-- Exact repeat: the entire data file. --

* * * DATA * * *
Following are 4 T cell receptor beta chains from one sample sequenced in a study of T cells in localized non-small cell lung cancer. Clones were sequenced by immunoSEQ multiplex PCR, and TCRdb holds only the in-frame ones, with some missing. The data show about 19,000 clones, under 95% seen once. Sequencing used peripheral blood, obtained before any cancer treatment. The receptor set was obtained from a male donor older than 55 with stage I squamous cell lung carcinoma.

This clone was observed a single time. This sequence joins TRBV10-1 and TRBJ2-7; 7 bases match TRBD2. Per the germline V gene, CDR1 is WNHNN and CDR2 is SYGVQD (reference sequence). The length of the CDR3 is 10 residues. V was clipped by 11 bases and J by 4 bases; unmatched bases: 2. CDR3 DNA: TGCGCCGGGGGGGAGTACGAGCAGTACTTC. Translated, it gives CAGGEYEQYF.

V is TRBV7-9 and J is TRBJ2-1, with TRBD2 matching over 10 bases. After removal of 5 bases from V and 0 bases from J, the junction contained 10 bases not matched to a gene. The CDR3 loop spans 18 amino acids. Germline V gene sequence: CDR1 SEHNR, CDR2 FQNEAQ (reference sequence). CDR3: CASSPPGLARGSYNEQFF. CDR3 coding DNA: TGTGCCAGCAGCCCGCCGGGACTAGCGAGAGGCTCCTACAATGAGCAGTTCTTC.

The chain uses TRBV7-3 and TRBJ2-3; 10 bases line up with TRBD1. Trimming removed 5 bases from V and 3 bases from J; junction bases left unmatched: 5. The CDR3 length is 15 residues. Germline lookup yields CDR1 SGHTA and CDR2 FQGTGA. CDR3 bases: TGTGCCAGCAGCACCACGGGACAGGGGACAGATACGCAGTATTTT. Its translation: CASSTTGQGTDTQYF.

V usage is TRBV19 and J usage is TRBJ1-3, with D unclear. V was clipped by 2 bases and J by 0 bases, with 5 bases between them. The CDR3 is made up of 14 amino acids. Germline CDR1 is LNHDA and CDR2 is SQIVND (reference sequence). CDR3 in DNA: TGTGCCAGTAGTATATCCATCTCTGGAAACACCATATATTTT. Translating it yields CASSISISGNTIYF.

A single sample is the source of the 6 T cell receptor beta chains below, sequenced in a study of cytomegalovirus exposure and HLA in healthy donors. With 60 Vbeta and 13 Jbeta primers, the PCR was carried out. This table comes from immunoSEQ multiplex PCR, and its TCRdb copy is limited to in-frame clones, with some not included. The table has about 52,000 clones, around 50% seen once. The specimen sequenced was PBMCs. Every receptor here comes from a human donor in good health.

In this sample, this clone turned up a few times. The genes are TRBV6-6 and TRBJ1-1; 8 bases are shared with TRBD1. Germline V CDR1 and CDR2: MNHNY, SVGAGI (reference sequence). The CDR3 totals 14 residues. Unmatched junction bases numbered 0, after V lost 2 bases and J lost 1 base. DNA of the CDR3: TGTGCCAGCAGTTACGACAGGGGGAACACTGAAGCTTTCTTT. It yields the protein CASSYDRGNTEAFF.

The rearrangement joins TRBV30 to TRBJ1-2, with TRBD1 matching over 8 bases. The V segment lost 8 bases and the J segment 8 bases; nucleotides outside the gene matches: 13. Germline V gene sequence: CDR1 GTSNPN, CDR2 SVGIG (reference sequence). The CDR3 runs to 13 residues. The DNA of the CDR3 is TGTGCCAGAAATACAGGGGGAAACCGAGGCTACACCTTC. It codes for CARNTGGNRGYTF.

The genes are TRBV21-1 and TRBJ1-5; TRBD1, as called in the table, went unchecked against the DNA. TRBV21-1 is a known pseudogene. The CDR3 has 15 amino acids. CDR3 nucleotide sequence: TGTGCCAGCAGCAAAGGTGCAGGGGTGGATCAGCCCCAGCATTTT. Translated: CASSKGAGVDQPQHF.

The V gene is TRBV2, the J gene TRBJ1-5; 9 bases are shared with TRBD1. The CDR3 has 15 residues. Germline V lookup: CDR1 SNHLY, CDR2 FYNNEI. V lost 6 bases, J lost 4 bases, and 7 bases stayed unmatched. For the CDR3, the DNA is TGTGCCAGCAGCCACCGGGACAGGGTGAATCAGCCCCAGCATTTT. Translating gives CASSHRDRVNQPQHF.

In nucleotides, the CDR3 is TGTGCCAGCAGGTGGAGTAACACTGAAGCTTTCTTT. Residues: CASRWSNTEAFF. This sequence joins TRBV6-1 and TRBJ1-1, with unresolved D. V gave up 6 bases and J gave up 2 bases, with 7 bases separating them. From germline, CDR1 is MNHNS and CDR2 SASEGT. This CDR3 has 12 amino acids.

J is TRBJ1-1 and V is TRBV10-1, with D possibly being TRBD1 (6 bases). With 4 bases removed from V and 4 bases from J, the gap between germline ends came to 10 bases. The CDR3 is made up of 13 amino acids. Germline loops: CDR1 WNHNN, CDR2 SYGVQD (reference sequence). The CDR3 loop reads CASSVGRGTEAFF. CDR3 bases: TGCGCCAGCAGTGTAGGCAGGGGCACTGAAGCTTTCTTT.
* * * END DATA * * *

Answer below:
Following are 4 T cell receptor beta chains from one sample sequenced in a study of T cells in localized non-small cell lung cancer. Clones were sequenced by immunoSEQ multiplex PCR, and TCRdb holds only the in-frame ones, with some missing. The data show about 19,000 clones, under 95% seen once. Sequencing used peripheral blood, obtained before any cancer treatment. The receptor set was obtained from a male donor older than 55 with stage I squamous cell lung carcinoma.

This clone was observed a single time. This sequence joins TRBV10-1 and TRBJ2-7; 7 bases match TRBD2. Per the germline V gene, CDR1 is WNHNN and CDR2 is SYGVQD (reference sequence). The length of the CDR3 is 10 residues. V was clipped by 11 bases and J by 4 bases; unmatched bases: 2. CDR3 DNA: TGCGCCGGGGGGGAGTACGAGCAGTACTTC. Translated, it gives CAGGEYEQYF.

V is TRBV7-9 and J is TRBJ2-1, with TRBD2 matching over 10 bases. After removal of 5 bases from V and 0 bases from J, the junction contained 10 bases not matched to a gene. The CDR3 loop spans 18 amino acids. Germline V gene sequence: CDR1 SEHNR, CDR2 FQNEAQ (reference sequence). CDR3: CASSPPGLARGSYNEQFF. CDR3 coding DNA: TGTGCCAGCAGCCCGCCGGGACTAGCGAGAGGCTCCTACAATGAGCAGTTCTTC.

The chain uses TRBV7-3 and TRBJ2-3; 10 bases line up with TRBD1. Trimming removed 5 bases from V and 3 bases from J; junction bases left unmatched: 5. The CDR3 length is 15 residues. Germline lookup yields CDR1 SGHTA and CDR2 FQGTGA. CDR3 bases: TGTGCCAGCAGCACCACGGGACAGGGGACAGATACGCAGTATTTT. Its translation: CASSTTGQGTDTQYF.

V usage is TRBV19 and J usage is TRBJ1-3, with D unclear. V was clipped by 2 bases and J by 0 bases, with 5 bases between them. The CDR3 is made up of 14 amino acids. Germline CDR1 is LNHDA and CDR2 is SQIVND (reference sequence). CDR3 in DNA: TGTGCCAGTAGTATATCCATCTCTGGAAACACCATATATTTT. Translating it yields CASSISISGNTIYF.

A single sample is the source of the 6 T cell receptor beta chains below, sequenced in a study of cytomegalovirus exposure and HLA in healthy donors. With 60 Vbeta and 13 Jbeta primers, the PCR was carried out. This table comes from immunoSEQ multiplex PCR, and its TCRdb copy is limited to in-frame clones, with some not included. The table has about 52,000 clones, around 50% seen once. The specimen sequenced was PBMCs. Every receptor here comes from a human donor in good health.

In this sample, this clone turned up a few times. The genes are TRBV6-6 and TRBJ1-1; 8 bases are shared with TRBD1. Germline V CDR1 and CDR2: MNHNY, SVGAGI (reference sequence). The CDR3 totals 14 residues. Unmatched junction bases numbered 0, after V lost 2 bases and J lost 1 base. DNA of the CDR3: TGTGCCAGCAGTTACGACAGGGGGAACACTGAAGCTTTCTTT. It yields the protein CASSYDRGNTEAFF.

The rearrangement joins TRBV30 to TRBJ1-2, with TRBD1 matching over 8 bases. The V segment lost 8 bases and the J segment 8 bases; nucleotides outside the gene matches: 13. Germline V gene sequence: CDR1 GTSNPN, CDR2 SVGIG (reference sequence). The CDR3 runs to 13 residues. The DNA of the CDR3 is TGTGCCAGAAATACAGGGGGAAACCGAGGCTACACCTTC. It codes for CARNTGGNRGYTF.

The genes are TRBV21-1 and TRBJ1-5; TRBD1, as called in the table, went unchecked against the DNA. TRBV21-1 is a known pseudogene. The CDR3 has 15 amino acids. CDR3 nucleotide sequence: TGTGCCAGCAGCAAAGGTGCAGGGGTGGATCAGCCCCAGCATTTT. Translated: CASSKGAGVDQPQHF.

The V gene is TRBV2, the J gene TRBJ1-5; 9 bases are shared with TRBD1. The CDR3 has 15 residues. Germline V lookup: CDR1 SNHLY, CDR2 FYNNEI. V lost 6 bases, J lost 4 bases, and 7 bases stayed unmatched. For the CDR3, the DNA is TGTGCCAGCAGCCACCGGGACAGGGTGAATCAGCCCCAGCATTTT. Translating gives CASSHRDRVNQPQHF.

In nucleotides, the CDR3 is TGTGCCAGCAGGTGGAGTAACACTGAAGCTTTCTTT. Residues: CASRWSNTEAFF. This sequence joins TRBV6-1 and TRBJ1-1, with unresolved D. V gave up 6 bases and J gave up 2 bases, with 7 bases separating them. From germline, CDR1 is MNHNS and CDR2 SASEGT. This CDR3 has 12 amino acids.

J is TRBJ1-1 and V is TRBV10-1, with D possibly being TRBD1 (6 bases). With 4 bases removed from V and 4 bases from J, the gap between germline ends came to 10 bases. The CDR3 is made up of 13 amino acids. Germline loops: CDR1 WNHNN, CDR2 SYGVQD (reference sequence). The CDR3 loop reads CASSVGRGTEAFF. CDR3 bases: TGCGCCAGCAGTGTAGGCAGGGGCACTGAAGCTTTCTTT.